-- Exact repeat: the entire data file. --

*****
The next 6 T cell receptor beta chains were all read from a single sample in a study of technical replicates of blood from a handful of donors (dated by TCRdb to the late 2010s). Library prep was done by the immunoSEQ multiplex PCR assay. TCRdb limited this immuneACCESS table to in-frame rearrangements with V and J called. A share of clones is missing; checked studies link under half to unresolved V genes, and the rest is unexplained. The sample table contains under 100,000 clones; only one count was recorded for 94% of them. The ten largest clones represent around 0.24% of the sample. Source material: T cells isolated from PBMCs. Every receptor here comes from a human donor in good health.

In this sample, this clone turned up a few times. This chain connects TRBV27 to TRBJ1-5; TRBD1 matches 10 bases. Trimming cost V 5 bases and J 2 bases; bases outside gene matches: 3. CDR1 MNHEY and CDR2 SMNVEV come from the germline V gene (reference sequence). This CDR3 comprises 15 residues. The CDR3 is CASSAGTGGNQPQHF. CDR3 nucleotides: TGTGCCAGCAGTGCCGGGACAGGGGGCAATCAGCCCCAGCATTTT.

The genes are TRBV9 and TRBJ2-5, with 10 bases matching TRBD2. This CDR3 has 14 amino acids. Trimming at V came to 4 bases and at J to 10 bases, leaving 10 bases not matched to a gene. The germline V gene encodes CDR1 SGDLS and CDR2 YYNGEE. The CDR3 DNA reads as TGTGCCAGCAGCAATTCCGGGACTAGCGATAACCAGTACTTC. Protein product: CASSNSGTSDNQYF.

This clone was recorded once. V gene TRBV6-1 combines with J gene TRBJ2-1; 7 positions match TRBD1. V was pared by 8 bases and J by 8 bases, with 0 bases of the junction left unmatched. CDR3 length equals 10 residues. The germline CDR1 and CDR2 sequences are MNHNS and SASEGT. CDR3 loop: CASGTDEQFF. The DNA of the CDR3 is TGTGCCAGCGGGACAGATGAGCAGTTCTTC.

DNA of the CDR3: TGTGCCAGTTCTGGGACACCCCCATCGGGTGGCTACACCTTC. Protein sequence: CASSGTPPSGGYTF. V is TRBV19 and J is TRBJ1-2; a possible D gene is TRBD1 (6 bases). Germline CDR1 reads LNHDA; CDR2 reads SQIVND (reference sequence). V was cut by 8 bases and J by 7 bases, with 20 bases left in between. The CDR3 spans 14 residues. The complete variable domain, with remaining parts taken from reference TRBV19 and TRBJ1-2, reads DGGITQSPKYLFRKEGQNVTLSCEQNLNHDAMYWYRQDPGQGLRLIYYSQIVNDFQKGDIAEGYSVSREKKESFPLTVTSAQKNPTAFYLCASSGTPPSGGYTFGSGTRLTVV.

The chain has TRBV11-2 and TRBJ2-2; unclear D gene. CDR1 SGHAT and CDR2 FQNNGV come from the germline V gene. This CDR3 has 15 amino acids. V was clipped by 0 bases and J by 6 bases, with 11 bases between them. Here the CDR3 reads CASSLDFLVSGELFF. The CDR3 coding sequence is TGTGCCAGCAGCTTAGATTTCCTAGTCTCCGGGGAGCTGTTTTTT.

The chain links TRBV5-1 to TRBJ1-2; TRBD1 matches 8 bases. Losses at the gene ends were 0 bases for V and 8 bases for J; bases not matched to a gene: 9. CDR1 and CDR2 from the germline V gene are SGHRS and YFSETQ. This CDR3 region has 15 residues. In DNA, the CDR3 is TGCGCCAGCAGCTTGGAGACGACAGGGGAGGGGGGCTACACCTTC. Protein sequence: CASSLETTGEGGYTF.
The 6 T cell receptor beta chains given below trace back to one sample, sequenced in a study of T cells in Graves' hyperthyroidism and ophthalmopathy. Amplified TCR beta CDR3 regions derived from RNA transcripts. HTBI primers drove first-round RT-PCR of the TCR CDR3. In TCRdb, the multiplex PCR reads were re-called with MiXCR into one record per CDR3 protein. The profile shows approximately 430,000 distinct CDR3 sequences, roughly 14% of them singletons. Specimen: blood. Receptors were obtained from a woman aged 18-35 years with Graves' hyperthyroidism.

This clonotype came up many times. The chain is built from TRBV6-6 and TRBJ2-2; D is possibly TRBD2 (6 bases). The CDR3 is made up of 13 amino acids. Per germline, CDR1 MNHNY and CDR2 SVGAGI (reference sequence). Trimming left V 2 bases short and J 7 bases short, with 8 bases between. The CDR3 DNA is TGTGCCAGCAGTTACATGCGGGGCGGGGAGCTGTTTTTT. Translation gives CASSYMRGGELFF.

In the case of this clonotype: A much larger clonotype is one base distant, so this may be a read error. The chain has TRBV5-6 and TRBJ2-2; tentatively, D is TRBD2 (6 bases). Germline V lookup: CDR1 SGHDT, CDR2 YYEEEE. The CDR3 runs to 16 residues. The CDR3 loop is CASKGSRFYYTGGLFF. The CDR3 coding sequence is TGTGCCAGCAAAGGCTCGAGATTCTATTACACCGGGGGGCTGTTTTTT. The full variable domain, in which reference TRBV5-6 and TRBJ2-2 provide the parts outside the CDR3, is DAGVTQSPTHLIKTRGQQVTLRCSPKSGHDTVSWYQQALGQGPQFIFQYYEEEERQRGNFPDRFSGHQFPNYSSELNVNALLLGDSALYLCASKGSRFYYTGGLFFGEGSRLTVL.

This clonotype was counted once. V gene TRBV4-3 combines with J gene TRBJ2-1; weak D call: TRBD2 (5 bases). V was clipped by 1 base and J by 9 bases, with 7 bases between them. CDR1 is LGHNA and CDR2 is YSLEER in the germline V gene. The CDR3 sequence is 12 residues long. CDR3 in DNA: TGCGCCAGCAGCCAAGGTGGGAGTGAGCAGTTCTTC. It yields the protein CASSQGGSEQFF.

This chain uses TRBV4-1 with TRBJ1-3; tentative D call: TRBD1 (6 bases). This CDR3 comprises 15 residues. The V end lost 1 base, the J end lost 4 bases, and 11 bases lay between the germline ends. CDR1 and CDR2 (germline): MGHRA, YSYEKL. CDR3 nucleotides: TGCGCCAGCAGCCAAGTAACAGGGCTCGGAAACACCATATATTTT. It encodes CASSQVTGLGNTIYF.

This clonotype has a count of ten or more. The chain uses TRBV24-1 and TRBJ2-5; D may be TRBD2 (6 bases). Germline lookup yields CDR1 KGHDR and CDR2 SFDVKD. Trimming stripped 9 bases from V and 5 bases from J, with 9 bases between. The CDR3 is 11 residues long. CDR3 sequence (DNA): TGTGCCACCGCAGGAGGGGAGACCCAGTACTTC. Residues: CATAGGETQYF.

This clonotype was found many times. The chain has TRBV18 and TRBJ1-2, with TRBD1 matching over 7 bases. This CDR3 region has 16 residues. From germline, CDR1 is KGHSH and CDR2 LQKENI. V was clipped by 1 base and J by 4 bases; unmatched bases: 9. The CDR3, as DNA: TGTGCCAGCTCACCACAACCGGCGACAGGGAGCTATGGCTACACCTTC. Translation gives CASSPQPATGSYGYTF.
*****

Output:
The next 6 T cell receptor beta chains were all read from a single sample in a study of technical replicates of blood from a handful of donors (dated by TCRdb to the late 2010s). Library prep was done by the immunoSEQ multiplex PCR assay. TCRdb limited this immuneACCESS table to in-frame rearrangements with V and J called. A share of clones is missing; checked studies link under half to unresolved V genes, and the rest is unexplained. The sample table contains under 100,000 clones; only one count was recorded for 94% of them. The ten largest clones represent around 0.24% of the sample. Source material: T cells isolated from PBMCs. Every receptor here comes from a human donor in good health.

In this sample, this clone turned up a few times. This chain connects TRBV27 to TRBJ1-5; TRBD1 matches 10 bases. Trimming cost V 5 bases and J 2 bases; bases outside gene matches: 3. CDR1 MNHEY and CDR2 SMNVEV come from the germline V gene (reference sequence). This CDR3 comprises 15 residues. The CDR3 is CASSAGTGGNQPQHF. CDR3 nucleotides: TGTGCCAGCAGTGCCGGGACAGGGGGCAATCAGCCCCAGCATTTT.

The genes are TRBV9 and TRBJ2-5, with 10 bases matching TRBD2. This CDR3 has 14 amino acids. Trimming at V came to 4 bases and at J to 10 bases, leaving 10 bases not matched to a gene. The germline V gene encodes CDR1 SGDLS and CDR2 YYNGEE. The CDR3 DNA reads as TGTGCCAGCAGCAATTCCGGGACTAGCGATAACCAGTACTTC. Protein product: CASSNSGTSDNQYF.

This clone was recorded once. V gene TRBV6-1 combines with J gene TRBJ2-1; 7 positions match TRBD1. V was pared by 8 bases and J by 8 bases, with 0 bases of the junction left unmatched. CDR3 length equals 10 residues. The germline CDR1 and CDR2 sequences are MNHNS and SASEGT. CDR3 loop: CASGTDEQFF. The DNA of the CDR3 is TGTGCCAGCGGGACAGATGAGCAGTTCTTC.

DNA of the CDR3: TGTGCCAGTTCTGGGACACCCCCATCGGGTGGCTACACCTTC. Protein sequence: CASSGTPPSGGYTF. V is TRBV19 and J is TRBJ1-2; a possible D gene is TRBD1 (6 bases). Germline CDR1 reads LNHDA; CDR2 reads SQIVND (reference sequence). V was cut by 8 bases and J by 7 bases, with 20 bases left in between. The CDR3 spans 14 residues. The complete variable domain, with remaining parts taken from reference TRBV19 and TRBJ1-2, reads DGGITQSPKYLFRKEGQNVTLSCEQNLNHDAMYWYRQDPGQGLRLIYYSQIVNDFQKGDIAEGYSVSREKKESFPLTVTSAQKNPTAFYLCASSGTPPSGGYTFGSGTRLTVV.

The chain has TRBV11-2 and TRBJ2-2; unclear D gene. CDR1 SGHAT and CDR2 FQNNGV come from the germline V gene. This CDR3 has 15 amino acids. V was clipped by 0 bases and J by 6 bases, with 11 bases between them. Here the CDR3 reads CASSLDFLVSGELFF. The CDR3 coding sequence is TGTGCCAGCAGCTTAGATTTCCTAGTCTCCGGGGAGCTGTTTTTT.

The chain links TRBV5-1 to TRBJ1-2; TRBD1 matches 8 bases. Losses at the gene ends were 0 bases for V and 8 bases for J; bases not matched to a gene: 9. CDR1 and CDR2 from the germline V gene are SGHRS and YFSETQ. This CDR3 region has 15 residues. In DNA, the CDR3 is TGCGCCAGCAGCTTGGAGACGACAGGGGAGGGGGGCTACACCTTC. Protein sequence: CASSLETTGEGGYTF.
The 6 T cell receptor beta chains given below trace back to one sample, sequenced in a study of T cells in Graves' hyperthyroidism and ophthalmopathy. Amplified TCR beta CDR3 regions derived from RNA transcripts. HTBI primers drove first-round RT-PCR of the TCR CDR3. In TCRdb, the multiplex PCR reads were re-called with MiXCR into one record per CDR3 protein. The profile shows approximately 430,000 distinct CDR3 sequences, roughly 14% of them singletons. Specimen: blood. Receptors were obtained from a woman aged 18-35 years with Graves' hyperthyroidism.

This clonotype came up many times. The chain is built from TRBV6-6 and TRBJ2-2; D is possibly TRBD2 (6 bases). The CDR3 is made up of 13 amino acids. Per germline, CDR1 MNHNY and CDR2 SVGAGI (reference sequence). Trimming left V 2 bases short and J 7 bases short, with 8 bases between. The CDR3 DNA is TGTGCCAGCAGTTACATGCGGGGCGGGGAGCTGTTTTTT. Translation gives CASSYMRGGELFF.

In the case of this clonotype: A much larger clonotype is one base distant, so this may be a read error. The chain has TRBV5-6 and TRBJ2-2; tentatively, D is TRBD2 (6 bases). Germline V lookup: CDR1 SGHDT, CDR2 YYEEEE. The CDR3 runs to 16 residues. The CDR3 loop is CASKGSRFYYTGGLFF. The CDR3 coding sequence is TGTGCCAGCAAAGGCTCGAGATTCTATTACACCGGGGGGCTGTTTTTT. The full variable domain, in which reference TRBV5-6 and TRBJ2-2 provide the parts outside the CDR3, is DAGVTQSPTHLIKTRGQQVTLRCSPKSGHDTVSWYQQALGQGPQFIFQYYEEEERQRGNFPDRFSGHQFPNYSSELNVNALLLGDSALYLCASKGSRFYYTGGLFFGEGSRLTVL.

This clonotype was counted once. V gene TRBV4-3 combines with J gene TRBJ2-1; weak D call: TRBD2 (5 bases). V was clipped by 1 base and J by 9 bases, with 7 bases between them. CDR1 is LGHNA and CDR2 is YSLEER in the germline V gene. The CDR3 sequence is 12 residues long. CDR3 in DNA: TGCGCCAGCAGCCAAGGTGGGAGTGAGCAGTTCTTC. It yields the protein CASSQGGSEQFF.

This chain uses TRBV4-1 with TRBJ1-3; tentative D call: TRBD1 (6 bases). This CDR3 comprises 15 residues. The V end lost 1 base, the J end lost 4 bases, and 11 bases lay between the germline ends. CDR1 and CDR2 (germline): MGHRA, YSYEKL. CDR3 nucleotides: TGCGCCAGCAGCCAAGTAACAGGGCTCGGAAACACCATATATTTT. It encodes CASSQVTGLGNTIYF.

This clonotype has a count of ten or more. The chain uses TRBV24-1 and TRBJ2-5; D may be TRBD2 (6 bases). Germline lookup yields CDR1 KGHDR and CDR2 SFDVKD. Trimming stripped 9 bases from V and 5 bases from J, with 9 bases between. The CDR3 is 11 residues long. CDR3 sequence (DNA): TGTGCCACCGCAGGAGGGGAGACCCAGTACTTC. Residues: CATAGGETQYF.

This clonotype was found many times. The chain has TRBV18 and TRBJ1-2, with TRBD1 matching over 7 bases. This CDR3 region has 16 residues. From germline, CDR1 is KGHSH and CDR2 LQKENI. V was clipped by 1 base and J by 4 bases; unmatched bases: 9. The CDR3, as DNA: TGTGCCAGCTCACCACAACCGGCGACAGGGAGCTATGGCTACACCTTC. Translation gives CASSPQPATGSYGYTF.